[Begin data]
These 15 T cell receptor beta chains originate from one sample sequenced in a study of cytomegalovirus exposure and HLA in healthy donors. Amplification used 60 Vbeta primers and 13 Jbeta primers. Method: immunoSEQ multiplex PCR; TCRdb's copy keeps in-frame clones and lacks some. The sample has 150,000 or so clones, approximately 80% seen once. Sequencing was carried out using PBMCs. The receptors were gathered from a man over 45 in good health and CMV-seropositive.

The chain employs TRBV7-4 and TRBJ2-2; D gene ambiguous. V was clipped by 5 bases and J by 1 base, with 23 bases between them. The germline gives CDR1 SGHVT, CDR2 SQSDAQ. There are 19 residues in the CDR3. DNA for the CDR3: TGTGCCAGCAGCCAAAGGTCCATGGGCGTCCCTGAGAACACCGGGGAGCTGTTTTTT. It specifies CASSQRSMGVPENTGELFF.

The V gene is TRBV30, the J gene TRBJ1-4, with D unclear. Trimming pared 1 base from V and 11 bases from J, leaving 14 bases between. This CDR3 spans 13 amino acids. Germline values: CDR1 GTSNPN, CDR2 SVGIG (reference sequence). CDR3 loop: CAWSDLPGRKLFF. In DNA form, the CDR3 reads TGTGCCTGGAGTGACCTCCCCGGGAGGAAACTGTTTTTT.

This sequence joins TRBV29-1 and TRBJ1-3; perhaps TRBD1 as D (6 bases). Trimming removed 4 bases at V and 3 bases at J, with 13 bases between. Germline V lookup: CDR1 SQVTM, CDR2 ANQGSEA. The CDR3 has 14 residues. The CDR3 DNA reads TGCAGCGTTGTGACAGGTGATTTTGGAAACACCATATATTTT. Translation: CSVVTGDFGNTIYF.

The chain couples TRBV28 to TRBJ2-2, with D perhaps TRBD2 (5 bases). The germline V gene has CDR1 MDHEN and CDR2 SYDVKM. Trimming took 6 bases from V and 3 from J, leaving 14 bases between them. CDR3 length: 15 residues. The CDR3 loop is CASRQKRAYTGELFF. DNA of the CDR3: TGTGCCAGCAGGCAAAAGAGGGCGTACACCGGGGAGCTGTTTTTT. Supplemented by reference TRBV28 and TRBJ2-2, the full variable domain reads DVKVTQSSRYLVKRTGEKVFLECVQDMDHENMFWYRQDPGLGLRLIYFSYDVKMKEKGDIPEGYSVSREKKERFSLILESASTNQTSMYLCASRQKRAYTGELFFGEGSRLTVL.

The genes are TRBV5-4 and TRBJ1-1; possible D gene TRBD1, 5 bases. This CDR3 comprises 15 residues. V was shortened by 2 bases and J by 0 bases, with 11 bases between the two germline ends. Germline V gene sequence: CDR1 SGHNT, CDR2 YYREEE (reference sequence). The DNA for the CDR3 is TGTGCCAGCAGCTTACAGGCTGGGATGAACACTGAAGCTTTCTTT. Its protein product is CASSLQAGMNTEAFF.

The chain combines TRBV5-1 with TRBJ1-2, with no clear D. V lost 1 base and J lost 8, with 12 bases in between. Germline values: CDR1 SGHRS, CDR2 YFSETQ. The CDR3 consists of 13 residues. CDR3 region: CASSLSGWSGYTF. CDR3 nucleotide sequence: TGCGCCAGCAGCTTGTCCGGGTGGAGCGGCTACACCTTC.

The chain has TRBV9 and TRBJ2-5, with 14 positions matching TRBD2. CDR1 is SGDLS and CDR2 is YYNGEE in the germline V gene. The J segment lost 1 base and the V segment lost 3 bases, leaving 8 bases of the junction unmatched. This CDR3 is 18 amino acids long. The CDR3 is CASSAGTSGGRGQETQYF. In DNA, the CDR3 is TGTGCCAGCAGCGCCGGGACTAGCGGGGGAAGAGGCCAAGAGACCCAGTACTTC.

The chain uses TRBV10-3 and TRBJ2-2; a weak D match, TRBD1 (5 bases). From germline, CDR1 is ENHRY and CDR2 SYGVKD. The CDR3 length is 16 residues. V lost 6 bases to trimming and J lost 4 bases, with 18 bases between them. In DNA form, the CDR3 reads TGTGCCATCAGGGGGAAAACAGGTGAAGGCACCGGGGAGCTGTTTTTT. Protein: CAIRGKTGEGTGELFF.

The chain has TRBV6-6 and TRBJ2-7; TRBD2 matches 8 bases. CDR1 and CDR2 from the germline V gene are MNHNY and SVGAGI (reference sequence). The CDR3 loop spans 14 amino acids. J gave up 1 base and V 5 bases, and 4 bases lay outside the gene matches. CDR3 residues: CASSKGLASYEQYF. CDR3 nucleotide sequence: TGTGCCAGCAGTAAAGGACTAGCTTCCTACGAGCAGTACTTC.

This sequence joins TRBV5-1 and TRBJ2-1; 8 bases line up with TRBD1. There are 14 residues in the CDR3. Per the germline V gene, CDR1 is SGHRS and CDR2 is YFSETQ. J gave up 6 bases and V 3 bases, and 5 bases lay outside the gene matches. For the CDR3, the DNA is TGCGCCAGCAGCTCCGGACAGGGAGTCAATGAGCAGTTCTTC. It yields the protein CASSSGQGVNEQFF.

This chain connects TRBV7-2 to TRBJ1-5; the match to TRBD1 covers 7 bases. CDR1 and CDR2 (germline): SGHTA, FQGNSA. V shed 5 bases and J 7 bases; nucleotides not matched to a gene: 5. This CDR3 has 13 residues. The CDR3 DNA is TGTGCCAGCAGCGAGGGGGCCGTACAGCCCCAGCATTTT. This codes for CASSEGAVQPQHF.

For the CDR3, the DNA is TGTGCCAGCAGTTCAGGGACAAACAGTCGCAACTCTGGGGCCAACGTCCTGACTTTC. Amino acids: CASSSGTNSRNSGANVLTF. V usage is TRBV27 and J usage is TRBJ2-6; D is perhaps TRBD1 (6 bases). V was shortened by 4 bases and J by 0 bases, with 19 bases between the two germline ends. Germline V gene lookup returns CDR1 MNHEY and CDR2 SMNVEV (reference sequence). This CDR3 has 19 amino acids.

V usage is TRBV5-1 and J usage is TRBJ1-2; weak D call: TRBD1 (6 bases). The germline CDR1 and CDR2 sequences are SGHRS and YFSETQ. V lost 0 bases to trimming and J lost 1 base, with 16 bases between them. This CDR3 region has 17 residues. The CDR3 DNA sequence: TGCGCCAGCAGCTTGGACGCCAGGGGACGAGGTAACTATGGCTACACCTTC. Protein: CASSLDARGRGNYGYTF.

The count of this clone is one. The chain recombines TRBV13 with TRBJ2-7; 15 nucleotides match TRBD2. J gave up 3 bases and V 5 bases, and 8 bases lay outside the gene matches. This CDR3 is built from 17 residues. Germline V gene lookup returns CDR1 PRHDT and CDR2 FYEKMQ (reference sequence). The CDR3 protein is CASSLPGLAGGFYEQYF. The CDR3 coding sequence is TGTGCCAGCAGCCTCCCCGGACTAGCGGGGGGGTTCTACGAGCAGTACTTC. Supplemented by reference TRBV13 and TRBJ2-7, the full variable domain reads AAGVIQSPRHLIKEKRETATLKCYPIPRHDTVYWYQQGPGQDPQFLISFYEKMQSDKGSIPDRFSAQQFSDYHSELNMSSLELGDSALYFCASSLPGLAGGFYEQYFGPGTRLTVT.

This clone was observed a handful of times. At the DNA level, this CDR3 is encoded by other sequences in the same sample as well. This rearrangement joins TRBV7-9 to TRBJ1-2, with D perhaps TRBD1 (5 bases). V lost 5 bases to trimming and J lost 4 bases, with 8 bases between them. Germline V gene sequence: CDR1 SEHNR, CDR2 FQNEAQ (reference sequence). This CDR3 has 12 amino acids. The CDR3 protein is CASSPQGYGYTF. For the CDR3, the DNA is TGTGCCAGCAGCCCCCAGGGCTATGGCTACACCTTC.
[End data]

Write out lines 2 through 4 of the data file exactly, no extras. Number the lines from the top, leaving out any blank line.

The chain employs TRBV7-4 and TRBJ2-2; D gene ambiguous. V was clipped by 5 bases and J by 1 base, with 23 bases between them. The germline gives CDR1 SGHVT, CDR2 SQSDAQ. There are 19 residues in the CDR3. DNA for the CDR3: TGTGCCAGCAGCCAAAGGTCCATGGGCGTCCCTGAGAACACCGGGGAGCTGTTTTTT. It specifies CASSQRSMGVPENTGELFF.

The V gene is TRBV30, the J gene TRBJ1-4, with D unclear. Trimming pared 1 base from V and 11 bases from J, leaving 14 bases between. This CDR3 spans 13 amino acids. Germline values: CDR1 GTSNPN, CDR2 SVGIG (reference sequence). CDR3 loop: CAWSDLPGRKLFF. In DNA form, the CDR3 reads TGTGCCTGGAGTGACCTCCCCGGGAGGAAACTGTTTTTT.

This sequence joins TRBV29-1 and TRBJ1-3; perhaps TRBD1 as D (6 bases). Trimming removed 4 bases at V and 3 bases at J, with 13 bases between. Germline V lookup: CDR1 SQVTM, CDR2 ANQGSEA. The CDR3 has 14 residues. The CDR3 DNA reads TGCAGCGTTGTGACAGGTGATTTTGGAAACACCATATATTTT. Translation: CSVVTGDFGNTIYF.